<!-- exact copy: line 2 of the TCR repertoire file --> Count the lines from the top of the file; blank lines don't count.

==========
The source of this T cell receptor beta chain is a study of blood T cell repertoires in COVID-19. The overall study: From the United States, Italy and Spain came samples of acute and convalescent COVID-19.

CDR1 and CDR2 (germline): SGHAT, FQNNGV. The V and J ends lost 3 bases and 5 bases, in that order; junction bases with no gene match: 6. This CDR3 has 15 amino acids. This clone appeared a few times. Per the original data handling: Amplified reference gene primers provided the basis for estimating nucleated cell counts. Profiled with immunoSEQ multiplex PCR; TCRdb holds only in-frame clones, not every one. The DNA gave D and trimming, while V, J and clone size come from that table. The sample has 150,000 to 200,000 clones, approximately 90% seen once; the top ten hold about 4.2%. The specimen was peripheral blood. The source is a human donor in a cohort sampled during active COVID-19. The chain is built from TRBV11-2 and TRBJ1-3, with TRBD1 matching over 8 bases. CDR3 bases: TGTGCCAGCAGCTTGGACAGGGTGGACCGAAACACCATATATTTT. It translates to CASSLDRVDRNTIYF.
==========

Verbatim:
CDR1 and CDR2 (germline): SGHAT, FQNNGV. The V and J ends lost 3 bases and 5 bases, in that order; junction bases with no gene match: 6. This CDR3 has 15 amino acids. This clone appeared a few times. Per the original data handling: Amplified reference gene primers provided the basis for estimating nucleated cell counts. Profiled with immunoSEQ multiplex PCR; TCRdb holds only in-frame clones, not every one. The DNA gave D and trimming, while V, J and clone size come from that table. The sample has 150,000 to 200,000 clones, approximately 90% seen once; the top ten hold about 4.2%. The specimen was peripheral blood. The source is a human donor in a cohort sampled during active COVID-19. The chain is built from TRBV11-2 and TRBJ1-3, with TRBD1 matching over 8 bases. CDR3 bases: TGTGCCAGCAGCTTGGACAGGGTGGACCGAAACACCATATATTTT. It translates to CASSLDRVDRNTIYF.